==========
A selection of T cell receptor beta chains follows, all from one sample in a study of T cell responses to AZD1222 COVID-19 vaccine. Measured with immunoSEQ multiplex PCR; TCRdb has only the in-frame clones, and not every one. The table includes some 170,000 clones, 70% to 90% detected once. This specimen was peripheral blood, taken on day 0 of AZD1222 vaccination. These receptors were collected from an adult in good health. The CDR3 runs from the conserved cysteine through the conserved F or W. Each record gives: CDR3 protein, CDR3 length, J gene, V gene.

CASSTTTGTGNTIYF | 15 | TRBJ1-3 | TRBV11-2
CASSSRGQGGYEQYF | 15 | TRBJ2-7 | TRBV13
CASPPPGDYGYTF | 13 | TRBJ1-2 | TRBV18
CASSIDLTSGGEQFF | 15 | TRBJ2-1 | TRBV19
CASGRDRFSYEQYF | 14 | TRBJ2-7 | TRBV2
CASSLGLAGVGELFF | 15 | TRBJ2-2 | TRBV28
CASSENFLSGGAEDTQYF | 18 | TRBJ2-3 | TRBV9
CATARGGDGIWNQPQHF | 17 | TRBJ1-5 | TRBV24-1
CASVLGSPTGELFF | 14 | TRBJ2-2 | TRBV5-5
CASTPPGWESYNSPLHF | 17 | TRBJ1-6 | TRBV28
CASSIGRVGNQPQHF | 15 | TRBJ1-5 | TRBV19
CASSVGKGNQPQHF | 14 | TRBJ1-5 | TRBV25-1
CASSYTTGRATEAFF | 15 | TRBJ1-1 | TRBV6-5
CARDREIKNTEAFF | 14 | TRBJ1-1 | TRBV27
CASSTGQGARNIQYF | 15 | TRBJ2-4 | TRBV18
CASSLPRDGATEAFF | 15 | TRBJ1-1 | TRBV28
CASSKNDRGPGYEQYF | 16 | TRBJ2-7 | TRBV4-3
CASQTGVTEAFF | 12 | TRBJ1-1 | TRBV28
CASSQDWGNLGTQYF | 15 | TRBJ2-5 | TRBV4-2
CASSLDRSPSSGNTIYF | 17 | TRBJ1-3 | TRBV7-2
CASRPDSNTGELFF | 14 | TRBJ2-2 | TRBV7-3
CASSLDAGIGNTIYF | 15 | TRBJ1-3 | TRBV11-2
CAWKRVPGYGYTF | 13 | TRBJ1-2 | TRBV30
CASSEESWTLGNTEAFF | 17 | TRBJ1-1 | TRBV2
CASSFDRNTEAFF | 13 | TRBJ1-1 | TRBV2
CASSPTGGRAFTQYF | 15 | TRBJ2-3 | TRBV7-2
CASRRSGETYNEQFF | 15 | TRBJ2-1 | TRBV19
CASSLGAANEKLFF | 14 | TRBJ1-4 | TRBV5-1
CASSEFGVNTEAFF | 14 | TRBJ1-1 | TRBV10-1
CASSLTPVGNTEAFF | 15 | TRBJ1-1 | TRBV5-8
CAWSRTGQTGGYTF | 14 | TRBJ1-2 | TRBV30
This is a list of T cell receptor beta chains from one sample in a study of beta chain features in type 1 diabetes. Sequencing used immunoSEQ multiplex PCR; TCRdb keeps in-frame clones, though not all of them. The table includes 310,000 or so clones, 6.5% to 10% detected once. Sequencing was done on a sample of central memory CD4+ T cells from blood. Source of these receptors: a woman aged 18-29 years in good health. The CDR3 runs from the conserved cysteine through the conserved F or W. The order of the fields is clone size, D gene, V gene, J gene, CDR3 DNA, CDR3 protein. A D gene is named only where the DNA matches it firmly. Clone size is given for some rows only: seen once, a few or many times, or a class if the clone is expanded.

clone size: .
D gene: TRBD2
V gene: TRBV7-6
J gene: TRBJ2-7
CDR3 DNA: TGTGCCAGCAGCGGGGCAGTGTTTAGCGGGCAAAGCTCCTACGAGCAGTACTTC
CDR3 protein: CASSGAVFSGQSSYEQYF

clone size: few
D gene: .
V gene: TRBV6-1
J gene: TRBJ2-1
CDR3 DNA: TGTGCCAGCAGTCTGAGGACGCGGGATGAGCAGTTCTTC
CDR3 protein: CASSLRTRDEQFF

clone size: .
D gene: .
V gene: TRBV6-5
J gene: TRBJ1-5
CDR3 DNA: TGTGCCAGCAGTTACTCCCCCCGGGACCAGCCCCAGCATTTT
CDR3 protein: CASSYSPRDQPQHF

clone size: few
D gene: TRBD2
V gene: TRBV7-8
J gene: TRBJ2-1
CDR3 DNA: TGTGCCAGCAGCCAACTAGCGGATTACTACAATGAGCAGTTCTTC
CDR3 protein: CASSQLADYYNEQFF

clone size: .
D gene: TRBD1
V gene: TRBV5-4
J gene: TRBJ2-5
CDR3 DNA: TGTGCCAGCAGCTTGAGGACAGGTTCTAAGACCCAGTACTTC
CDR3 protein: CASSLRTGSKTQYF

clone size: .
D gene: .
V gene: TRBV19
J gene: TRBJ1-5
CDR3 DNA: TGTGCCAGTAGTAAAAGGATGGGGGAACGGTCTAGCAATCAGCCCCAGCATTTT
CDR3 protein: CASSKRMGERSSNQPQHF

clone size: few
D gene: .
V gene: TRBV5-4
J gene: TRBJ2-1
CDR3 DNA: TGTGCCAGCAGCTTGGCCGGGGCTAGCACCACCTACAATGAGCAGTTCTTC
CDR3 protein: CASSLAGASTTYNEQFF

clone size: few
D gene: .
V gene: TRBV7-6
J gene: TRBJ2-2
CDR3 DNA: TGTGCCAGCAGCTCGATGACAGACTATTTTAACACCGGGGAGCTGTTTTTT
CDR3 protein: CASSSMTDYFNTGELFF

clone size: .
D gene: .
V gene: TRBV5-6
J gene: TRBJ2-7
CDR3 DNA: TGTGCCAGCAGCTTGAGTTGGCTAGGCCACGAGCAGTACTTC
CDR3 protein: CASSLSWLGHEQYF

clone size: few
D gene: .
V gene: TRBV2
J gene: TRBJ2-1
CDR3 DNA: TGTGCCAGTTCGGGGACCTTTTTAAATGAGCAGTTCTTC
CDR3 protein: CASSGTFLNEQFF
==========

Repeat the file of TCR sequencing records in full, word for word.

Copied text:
A selection of T cell receptor beta chains follows, all from one sample in a study of T cell responses to AZD1222 COVID-19 vaccine. Measured with immunoSEQ multiplex PCR; TCRdb has only the in-frame clones, and not every one. The table includes some 170,000 clones, 70% to 90% detected once. This specimen was peripheral blood, taken on day 0 of AZD1222 vaccination. These receptors were collected from an adult in good health. The CDR3 runs from the conserved cysteine through the conserved F or W. Each record gives: CDR3 protein, CDR3 length, J gene, V gene.

CASSTTTGTGNTIYF | 15 | TRBJ1-3 | TRBV11-2
CASSSRGQGGYEQYF | 15 | TRBJ2-7 | TRBV13
CASPPPGDYGYTF | 13 | TRBJ1-2 | TRBV18
CASSIDLTSGGEQFF | 15 | TRBJ2-1 | TRBV19
CASGRDRFSYEQYF | 14 | TRBJ2-7 | TRBV2
CASSLGLAGVGELFF | 15 | TRBJ2-2 | TRBV28
CASSENFLSGGAEDTQYF | 18 | TRBJ2-3 | TRBV9
CATARGGDGIWNQPQHF | 17 | TRBJ1-5 | TRBV24-1
CASVLGSPTGELFF | 14 | TRBJ2-2 | TRBV5-5
CASTPPGWESYNSPLHF | 17 | TRBJ1-6 | TRBV28
CASSIGRVGNQPQHF | 15 | TRBJ1-5 | TRBV19
CASSVGKGNQPQHF | 14 | TRBJ1-5 | TRBV25-1
CASSYTTGRATEAFF | 15 | TRBJ1-1 | TRBV6-5
CARDREIKNTEAFF | 14 | TRBJ1-1 | TRBV27
CASSTGQGARNIQYF | 15 | TRBJ2-4 | TRBV18
CASSLPRDGATEAFF | 15 | TRBJ1-1 | TRBV28
CASSKNDRGPGYEQYF | 16 | TRBJ2-7 | TRBV4-3
CASQTGVTEAFF | 12 | TRBJ1-1 | TRBV28
CASSQDWGNLGTQYF | 15 | TRBJ2-5 | TRBV4-2
CASSLDRSPSSGNTIYF | 17 | TRBJ1-3 | TRBV7-2
CASRPDSNTGELFF | 14 | TRBJ2-2 | TRBV7-3
CASSLDAGIGNTIYF | 15 | TRBJ1-3 | TRBV11-2
CAWKRVPGYGYTF | 13 | TRBJ1-2 | TRBV30
CASSEESWTLGNTEAFF | 17 | TRBJ1-1 | TRBV2
CASSFDRNTEAFF | 13 | TRBJ1-1 | TRBV2
CASSPTGGRAFTQYF | 15 | TRBJ2-3 | TRBV7-2
CASRRSGETYNEQFF | 15 | TRBJ2-1 | TRBV19
CASSLGAANEKLFF | 14 | TRBJ1-4 | TRBV5-1
CASSEFGVNTEAFF | 14 | TRBJ1-1 | TRBV10-1
CASSLTPVGNTEAFF | 15 | TRBJ1-1 | TRBV5-8
CAWSRTGQTGGYTF | 14 | TRBJ1-2 | TRBV30
This is a list of T cell receptor beta chains from one sample in a study of beta chain features in type 1 diabetes. Sequencing used immunoSEQ multiplex PCR; TCRdb keeps in-frame clones, though not all of them. The table includes 310,000 or so clones, 6.5% to 10% detected once. Sequencing was done on a sample of central memory CD4+ T cells from blood. Source of these receptors: a woman aged 18-29 years in good health. The CDR3 runs from the conserved cysteine through the conserved F or W. The order of the fields is clone size, D gene, V gene, J gene, CDR3 DNA, CDR3 protein. A D gene is named only where the DNA matches it firmly. Clone size is given for some rows only: seen once, a few or many times, or a class if the clone is expanded.

clone size: .
D gene: TRBD2
V gene: TRBV7-6
J gene: TRBJ2-7
CDR3 DNA: TGTGCCAGCAGCGGGGCAGTGTTTAGCGGGCAAAGCTCCTACGAGCAGTACTTC
CDR3 protein: CASSGAVFSGQSSYEQYF

clone size: few
D gene: .
V gene: TRBV6-1
J gene: TRBJ2-1
CDR3 DNA: TGTGCCAGCAGTCTGAGGACGCGGGATGAGCAGTTCTTC
CDR3 protein: CASSLRTRDEQFF

clone size: .
D gene: .
V gene: TRBV6-5
J gene: TRBJ1-5
CDR3 DNA: TGTGCCAGCAGTTACTCCCCCCGGGACCAGCCCCAGCATTTT
CDR3 protein: CASSYSPRDQPQHF

clone size: few
D gene: TRBD2
V gene: TRBV7-8
J gene: TRBJ2-1
CDR3 DNA: TGTGCCAGCAGCCAACTAGCGGATTACTACAATGAGCAGTTCTTC
CDR3 protein: CASSQLADYYNEQFF

clone size: .
D gene: TRBD1
V gene: TRBV5-4
J gene: TRBJ2-5
CDR3 DNA: TGTGCCAGCAGCTTGAGGACAGGTTCTAAGACCCAGTACTTC
CDR3 protein: CASSLRTGSKTQYF

clone size: .
D gene: .
V gene: TRBV19
J gene: TRBJ1-5
CDR3 DNA: TGTGCCAGTAGTAAAAGGATGGGGGAACGGTCTAGCAATCAGCCCCAGCATTTT
CDR3 protein: CASSKRMGERSSNQPQHF

clone size: few
D gene: .
V gene: TRBV5-4
J gene: TRBJ2-1
CDR3 DNA: TGTGCCAGCAGCTTGGCCGGGGCTAGCACCACCTACAATGAGCAGTTCTTC
CDR3 protein: CASSLAGASTTYNEQFF

clone size: few
D gene: .
V gene: TRBV7-6
J gene: TRBJ2-2
CDR3 DNA: TGTGCCAGCAGCTCGATGACAGACTATTTTAACACCGGGGAGCTGTTTTTT
CDR3 protein: CASSSMTDYFNTGELFF

clone size: .
D gene: .
V gene: TRBV5-6
J gene: TRBJ2-7
CDR3 DNA: TGTGCCAGCAGCTTGAGTTGGCTAGGCCACGAGCAGTACTTC
CDR3 protein: CASSLSWLGHEQYF

clone size: few
D gene: .
V gene: TRBV2
J gene: TRBJ2-1
CDR3 DNA: TGTGCCAGTTCGGGGACCTTTTTAAATGAGCAGTTCTTC
CDR3 protein: CASSGTFLNEQFF